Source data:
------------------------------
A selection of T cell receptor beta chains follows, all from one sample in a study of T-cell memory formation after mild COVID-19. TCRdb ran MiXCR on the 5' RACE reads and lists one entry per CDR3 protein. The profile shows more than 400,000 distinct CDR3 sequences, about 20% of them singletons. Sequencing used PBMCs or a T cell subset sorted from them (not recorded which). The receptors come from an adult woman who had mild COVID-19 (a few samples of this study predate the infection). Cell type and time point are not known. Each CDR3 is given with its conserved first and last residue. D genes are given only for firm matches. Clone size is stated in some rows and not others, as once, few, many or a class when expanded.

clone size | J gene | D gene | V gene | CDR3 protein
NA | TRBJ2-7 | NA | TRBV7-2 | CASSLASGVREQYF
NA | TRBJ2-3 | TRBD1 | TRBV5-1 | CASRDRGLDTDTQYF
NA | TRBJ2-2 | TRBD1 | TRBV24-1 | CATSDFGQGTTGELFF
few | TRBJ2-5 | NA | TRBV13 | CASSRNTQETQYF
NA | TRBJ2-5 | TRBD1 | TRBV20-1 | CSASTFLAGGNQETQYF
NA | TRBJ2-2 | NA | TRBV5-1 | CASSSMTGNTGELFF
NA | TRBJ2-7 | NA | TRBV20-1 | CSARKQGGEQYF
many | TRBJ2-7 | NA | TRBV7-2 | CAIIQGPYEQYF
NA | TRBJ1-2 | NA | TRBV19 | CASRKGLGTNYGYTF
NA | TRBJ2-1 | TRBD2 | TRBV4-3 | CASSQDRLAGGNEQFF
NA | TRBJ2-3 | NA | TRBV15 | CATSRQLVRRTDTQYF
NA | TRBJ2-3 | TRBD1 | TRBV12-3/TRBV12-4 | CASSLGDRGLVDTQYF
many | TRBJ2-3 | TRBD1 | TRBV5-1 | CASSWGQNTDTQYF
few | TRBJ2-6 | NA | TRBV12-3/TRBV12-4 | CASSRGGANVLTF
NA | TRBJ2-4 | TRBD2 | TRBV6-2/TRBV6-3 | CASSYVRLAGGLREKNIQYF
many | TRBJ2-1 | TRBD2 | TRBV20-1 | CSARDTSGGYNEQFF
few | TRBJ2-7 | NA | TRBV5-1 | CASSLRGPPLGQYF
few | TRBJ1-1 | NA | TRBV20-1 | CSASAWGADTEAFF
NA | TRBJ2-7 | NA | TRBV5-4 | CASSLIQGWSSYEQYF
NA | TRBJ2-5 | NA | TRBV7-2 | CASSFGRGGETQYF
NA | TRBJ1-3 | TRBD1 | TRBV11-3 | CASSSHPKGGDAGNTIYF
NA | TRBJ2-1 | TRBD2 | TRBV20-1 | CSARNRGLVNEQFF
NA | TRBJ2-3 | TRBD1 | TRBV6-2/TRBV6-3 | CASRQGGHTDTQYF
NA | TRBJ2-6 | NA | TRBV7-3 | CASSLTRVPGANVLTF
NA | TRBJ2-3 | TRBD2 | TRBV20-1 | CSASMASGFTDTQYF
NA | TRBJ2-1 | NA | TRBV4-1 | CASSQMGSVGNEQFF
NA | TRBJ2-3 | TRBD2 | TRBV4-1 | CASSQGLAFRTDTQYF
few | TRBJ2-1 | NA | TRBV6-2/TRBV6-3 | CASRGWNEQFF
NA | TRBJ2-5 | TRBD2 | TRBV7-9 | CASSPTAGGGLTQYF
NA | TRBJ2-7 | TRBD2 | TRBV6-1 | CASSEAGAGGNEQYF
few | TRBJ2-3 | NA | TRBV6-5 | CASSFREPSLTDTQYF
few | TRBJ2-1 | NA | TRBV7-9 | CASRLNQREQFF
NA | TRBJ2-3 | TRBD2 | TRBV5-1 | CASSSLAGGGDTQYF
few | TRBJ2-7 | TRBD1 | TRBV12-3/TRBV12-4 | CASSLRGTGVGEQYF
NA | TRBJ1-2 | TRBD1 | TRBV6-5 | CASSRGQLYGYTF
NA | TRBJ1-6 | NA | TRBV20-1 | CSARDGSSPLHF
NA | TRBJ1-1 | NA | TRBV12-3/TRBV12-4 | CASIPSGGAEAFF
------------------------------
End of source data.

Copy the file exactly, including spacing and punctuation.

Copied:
A selection of T cell receptor beta chains follows, all from one sample in a study of T-cell memory formation after mild COVID-19. TCRdb ran MiXCR on the 5' RACE reads and lists one entry per CDR3 protein. The profile shows more than 400,000 distinct CDR3 sequences, about 20% of them singletons. Sequencing used PBMCs or a T cell subset sorted from them (not recorded which). The receptors come from an adult woman who had mild COVID-19 (a few samples of this study predate the infection). Cell type and time point are not known. Each CDR3 is given with its conserved first and last residue. D genes are given only for firm matches. Clone size is stated in some rows and not others, as once, few, many or a class when expanded.

clone size | J gene | D gene | V gene | CDR3 protein
NA | TRBJ2-7 | NA | TRBV7-2 | CASSLASGVREQYF
NA | TRBJ2-3 | TRBD1 | TRBV5-1 | CASRDRGLDTDTQYF
NA | TRBJ2-2 | TRBD1 | TRBV24-1 | CATSDFGQGTTGELFF
few | TRBJ2-5 | NA | TRBV13 | CASSRNTQETQYF
NA | TRBJ2-5 | TRBD1 | TRBV20-1 | CSASTFLAGGNQETQYF
NA | TRBJ2-2 | NA | TRBV5-1 | CASSSMTGNTGELFF
NA | TRBJ2-7 | NA | TRBV20-1 | CSARKQGGEQYF
many | TRBJ2-7 | NA | TRBV7-2 | CAIIQGPYEQYF
NA | TRBJ1-2 | NA | TRBV19 | CASRKGLGTNYGYTF
NA | TRBJ2-1 | TRBD2 | TRBV4-3 | CASSQDRLAGGNEQFF
NA | TRBJ2-3 | NA | TRBV15 | CATSRQLVRRTDTQYF
NA | TRBJ2-3 | TRBD1 | TRBV12-3/TRBV12-4 | CASSLGDRGLVDTQYF
many | TRBJ2-3 | TRBD1 | TRBV5-1 | CASSWGQNTDTQYF
few | TRBJ2-6 | NA | TRBV12-3/TRBV12-4 | CASSRGGANVLTF
NA | TRBJ2-4 | TRBD2 | TRBV6-2/TRBV6-3 | CASSYVRLAGGLREKNIQYF
many | TRBJ2-1 | TRBD2 | TRBV20-1 | CSARDTSGGYNEQFF
few | TRBJ2-7 | NA | TRBV5-1 | CASSLRGPPLGQYF
few | TRBJ1-1 | NA | TRBV20-1 | CSASAWGADTEAFF
NA | TRBJ2-7 | NA | TRBV5-4 | CASSLIQGWSSYEQYF
NA | TRBJ2-5 | NA | TRBV7-2 | CASSFGRGGETQYF
NA | TRBJ1-3 | TRBD1 | TRBV11-3 | CASSSHPKGGDAGNTIYF
NA | TRBJ2-1 | TRBD2 | TRBV20-1 | CSARNRGLVNEQFF
NA | TRBJ2-3 | TRBD1 | TRBV6-2/TRBV6-3 | CASRQGGHTDTQYF
NA | TRBJ2-6 | NA | TRBV7-3 | CASSLTRVPGANVLTF
NA | TRBJ2-3 | TRBD2 | TRBV20-1 | CSASMASGFTDTQYF
NA | TRBJ2-1 | NA | TRBV4-1 | CASSQMGSVGNEQFF
NA | TRBJ2-3 | TRBD2 | TRBV4-1 | CASSQGLAFRTDTQYF
few | TRBJ2-1 | NA | TRBV6-2/TRBV6-3 | CASRGWNEQFF
NA | TRBJ2-5 | TRBD2 | TRBV7-9 | CASSPTAGGGLTQYF
NA | TRBJ2-7 | TRBD2 | TRBV6-1 | CASSEAGAGGNEQYF
few | TRBJ2-3 | NA | TRBV6-5 | CASSFREPSLTDTQYF
few | TRBJ2-1 | NA | TRBV7-9 | CASRLNQREQFF
NA | TRBJ2-3 | TRBD2 | TRBV5-1 | CASSSLAGGGDTQYF
few | TRBJ2-7 | TRBD1 | TRBV12-3/TRBV12-4 | CASSLRGTGVGEQYF
NA | TRBJ1-2 | TRBD1 | TRBV6-5 | CASSRGQLYGYTF
NA | TRBJ1-6 | NA | TRBV20-1 | CSARDGSSPLHF
NA | TRBJ1-1 | NA | TRBV12-3/TRBV12-4 | CASIPSGGAEAFF